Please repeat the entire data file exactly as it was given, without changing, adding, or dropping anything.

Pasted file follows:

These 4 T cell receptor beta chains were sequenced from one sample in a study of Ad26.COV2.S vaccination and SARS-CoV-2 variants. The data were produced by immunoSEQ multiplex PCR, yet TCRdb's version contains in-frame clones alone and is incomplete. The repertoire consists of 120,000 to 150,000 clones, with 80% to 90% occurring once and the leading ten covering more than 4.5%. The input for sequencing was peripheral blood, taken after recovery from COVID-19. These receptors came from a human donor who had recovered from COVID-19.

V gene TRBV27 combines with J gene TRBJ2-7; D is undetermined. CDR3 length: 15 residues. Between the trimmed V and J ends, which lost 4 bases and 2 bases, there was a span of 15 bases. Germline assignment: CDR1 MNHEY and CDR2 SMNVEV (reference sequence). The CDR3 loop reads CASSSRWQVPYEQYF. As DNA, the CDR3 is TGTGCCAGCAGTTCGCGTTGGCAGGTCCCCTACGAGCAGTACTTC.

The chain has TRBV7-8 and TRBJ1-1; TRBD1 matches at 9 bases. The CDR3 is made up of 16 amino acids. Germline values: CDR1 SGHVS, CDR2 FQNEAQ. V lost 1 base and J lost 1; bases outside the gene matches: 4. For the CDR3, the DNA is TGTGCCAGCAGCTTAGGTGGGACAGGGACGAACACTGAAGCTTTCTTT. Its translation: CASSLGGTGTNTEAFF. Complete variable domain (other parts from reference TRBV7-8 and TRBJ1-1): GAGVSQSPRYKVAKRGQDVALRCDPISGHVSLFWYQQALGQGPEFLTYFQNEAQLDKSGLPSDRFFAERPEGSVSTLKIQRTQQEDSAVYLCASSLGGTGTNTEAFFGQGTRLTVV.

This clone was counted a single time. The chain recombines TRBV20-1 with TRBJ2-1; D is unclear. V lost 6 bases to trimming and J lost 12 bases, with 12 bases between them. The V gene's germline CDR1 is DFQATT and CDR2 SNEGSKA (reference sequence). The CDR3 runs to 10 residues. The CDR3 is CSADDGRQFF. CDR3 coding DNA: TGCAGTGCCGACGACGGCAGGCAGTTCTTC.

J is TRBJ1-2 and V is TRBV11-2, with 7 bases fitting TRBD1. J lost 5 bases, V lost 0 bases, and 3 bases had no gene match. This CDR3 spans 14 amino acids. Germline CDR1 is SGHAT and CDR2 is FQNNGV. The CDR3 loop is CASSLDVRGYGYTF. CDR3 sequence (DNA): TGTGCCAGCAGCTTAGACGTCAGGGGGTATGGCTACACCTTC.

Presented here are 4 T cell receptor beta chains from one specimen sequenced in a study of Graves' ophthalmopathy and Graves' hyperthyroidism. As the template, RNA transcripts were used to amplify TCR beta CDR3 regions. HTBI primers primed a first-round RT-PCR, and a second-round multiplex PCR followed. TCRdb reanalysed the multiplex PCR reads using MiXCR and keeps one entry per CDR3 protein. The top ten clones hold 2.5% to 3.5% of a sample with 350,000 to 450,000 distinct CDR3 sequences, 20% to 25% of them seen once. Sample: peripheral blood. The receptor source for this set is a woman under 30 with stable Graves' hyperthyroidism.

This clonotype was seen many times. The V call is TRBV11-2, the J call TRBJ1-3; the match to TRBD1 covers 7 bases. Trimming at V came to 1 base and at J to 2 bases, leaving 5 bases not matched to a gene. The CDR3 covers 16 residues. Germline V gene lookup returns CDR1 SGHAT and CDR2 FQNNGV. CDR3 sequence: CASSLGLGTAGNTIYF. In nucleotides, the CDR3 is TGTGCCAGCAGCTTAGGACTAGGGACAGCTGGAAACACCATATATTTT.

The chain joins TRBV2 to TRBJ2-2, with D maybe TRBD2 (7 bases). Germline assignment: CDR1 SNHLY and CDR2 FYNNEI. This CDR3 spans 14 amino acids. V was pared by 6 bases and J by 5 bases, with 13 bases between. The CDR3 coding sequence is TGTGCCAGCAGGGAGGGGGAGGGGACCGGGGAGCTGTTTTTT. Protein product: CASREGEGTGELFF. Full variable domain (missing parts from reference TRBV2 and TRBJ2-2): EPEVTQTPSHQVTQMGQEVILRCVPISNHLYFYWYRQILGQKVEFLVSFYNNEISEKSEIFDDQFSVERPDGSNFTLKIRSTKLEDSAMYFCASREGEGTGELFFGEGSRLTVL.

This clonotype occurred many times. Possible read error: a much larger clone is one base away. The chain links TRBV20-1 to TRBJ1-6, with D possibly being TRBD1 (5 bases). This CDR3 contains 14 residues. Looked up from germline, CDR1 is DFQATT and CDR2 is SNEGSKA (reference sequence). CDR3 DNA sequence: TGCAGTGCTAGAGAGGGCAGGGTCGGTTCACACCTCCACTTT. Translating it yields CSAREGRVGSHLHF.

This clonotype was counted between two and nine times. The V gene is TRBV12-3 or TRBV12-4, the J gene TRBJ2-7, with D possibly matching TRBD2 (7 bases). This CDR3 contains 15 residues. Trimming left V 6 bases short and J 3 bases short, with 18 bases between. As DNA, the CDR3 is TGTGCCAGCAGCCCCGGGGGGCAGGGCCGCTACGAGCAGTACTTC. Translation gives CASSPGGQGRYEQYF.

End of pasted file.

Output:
These 4 T cell receptor beta chains were sequenced from one sample in a study of Ad26.COV2.S vaccination and SARS-CoV-2 variants. The data were produced by immunoSEQ multiplex PCR, yet TCRdb's version contains in-frame clones alone and is incomplete. The repertoire consists of 120,000 to 150,000 clones, with 80% to 90% occurring once and the leading ten covering more than 4.5%. The input for sequencing was peripheral blood, taken after recovery from COVID-19. These receptors came from a human donor who had recovered from COVID-19.

V gene TRBV27 combines with J gene TRBJ2-7; D is undetermined. CDR3 length: 15 residues. Between the trimmed V and J ends, which lost 4 bases and 2 bases, there was a span of 15 bases. Germline assignment: CDR1 MNHEY and CDR2 SMNVEV (reference sequence). The CDR3 loop reads CASSSRWQVPYEQYF. As DNA, the CDR3 is TGTGCCAGCAGTTCGCGTTGGCAGGTCCCCTACGAGCAGTACTTC.

The chain has TRBV7-8 and TRBJ1-1; TRBD1 matches at 9 bases. The CDR3 is made up of 16 amino acids. Germline values: CDR1 SGHVS, CDR2 FQNEAQ. V lost 1 base and J lost 1; bases outside the gene matches: 4. For the CDR3, the DNA is TGTGCCAGCAGCTTAGGTGGGACAGGGACGAACACTGAAGCTTTCTTT. Its translation: CASSLGGTGTNTEAFF. Complete variable domain (other parts from reference TRBV7-8 and TRBJ1-1): GAGVSQSPRYKVAKRGQDVALRCDPISGHVSLFWYQQALGQGPEFLTYFQNEAQLDKSGLPSDRFFAERPEGSVSTLKIQRTQQEDSAVYLCASSLGGTGTNTEAFFGQGTRLTVV.

This clone was counted a single time. The chain recombines TRBV20-1 with TRBJ2-1; D is unclear. V lost 6 bases to trimming and J lost 12 bases, with 12 bases between them. The V gene's germline CDR1 is DFQATT and CDR2 SNEGSKA (reference sequence). The CDR3 runs to 10 residues. The CDR3 is CSADDGRQFF. CDR3 coding DNA: TGCAGTGCCGACGACGGCAGGCAGTTCTTC.

J is TRBJ1-2 and V is TRBV11-2, with 7 bases fitting TRBD1. J lost 5 bases, V lost 0 bases, and 3 bases had no gene match. This CDR3 spans 14 amino acids. Germline CDR1 is SGHAT and CDR2 is FQNNGV. The CDR3 loop is CASSLDVRGYGYTF. CDR3 sequence (DNA): TGTGCCAGCAGCTTAGACGTCAGGGGGTATGGCTACACCTTC.

Presented here are 4 T cell receptor beta chains from one specimen sequenced in a study of Graves' ophthalmopathy and Graves' hyperthyroidism. As the template, RNA transcripts were used to amplify TCR beta CDR3 regions. HTBI primers primed a first-round RT-PCR, and a second-round multiplex PCR followed. TCRdb reanalysed the multiplex PCR reads using MiXCR and keeps one entry per CDR3 protein. The top ten clones hold 2.5% to 3.5% of a sample with 350,000 to 450,000 distinct CDR3 sequences, 20% to 25% of them seen once. Sample: peripheral blood. The receptor source for this set is a woman under 30 with stable Graves' hyperthyroidism.

This clonotype was seen many times. The V call is TRBV11-2, the J call TRBJ1-3; the match to TRBD1 covers 7 bases. Trimming at V came to 1 base and at J to 2 bases, leaving 5 bases not matched to a gene. The CDR3 covers 16 residues. Germline V gene lookup returns CDR1 SGHAT and CDR2 FQNNGV. CDR3 sequence: CASSLGLGTAGNTIYF. In nucleotides, the CDR3 is TGTGCCAGCAGCTTAGGACTAGGGACAGCTGGAAACACCATATATTTT.

The chain joins TRBV2 to TRBJ2-2, with D maybe TRBD2 (7 bases). Germline assignment: CDR1 SNHLY and CDR2 FYNNEI. This CDR3 spans 14 amino acids. V was pared by 6 bases and J by 5 bases, with 13 bases between. The CDR3 coding sequence is TGTGCCAGCAGGGAGGGGGAGGGGACCGGGGAGCTGTTTTTT. Protein product: CASREGEGTGELFF. Full variable domain (missing parts from reference TRBV2 and TRBJ2-2): EPEVTQTPSHQVTQMGQEVILRCVPISNHLYFYWYRQILGQKVEFLVSFYNNEISEKSEIFDDQFSVERPDGSNFTLKIRSTKLEDSAMYFCASREGEGTGELFFGEGSRLTVL.

This clonotype occurred many times. Possible read error: a much larger clone is one base away. The chain links TRBV20-1 to TRBJ1-6, with D possibly being TRBD1 (5 bases). This CDR3 contains 14 residues. Looked up from germline, CDR1 is DFQATT and CDR2 is SNEGSKA (reference sequence). CDR3 DNA sequence: TGCAGTGCTAGAGAGGGCAGGGTCGGTTCACACCTCCACTTT. Translating it yields CSAREGRVGSHLHF.

This clonotype was counted between two and nine times. The V gene is TRBV12-3 or TRBV12-4, the J gene TRBJ2-7, with D possibly matching TRBD2 (7 bases). This CDR3 contains 15 residues. Trimming left V 6 bases short and J 3 bases short, with 18 bases between. As DNA, the CDR3 is TGTGCCAGCAGCCCCGGGGGGCAGGGCCGCTACGAGCAGTACTTC. Translation gives CASSPGGQGRYEQYF.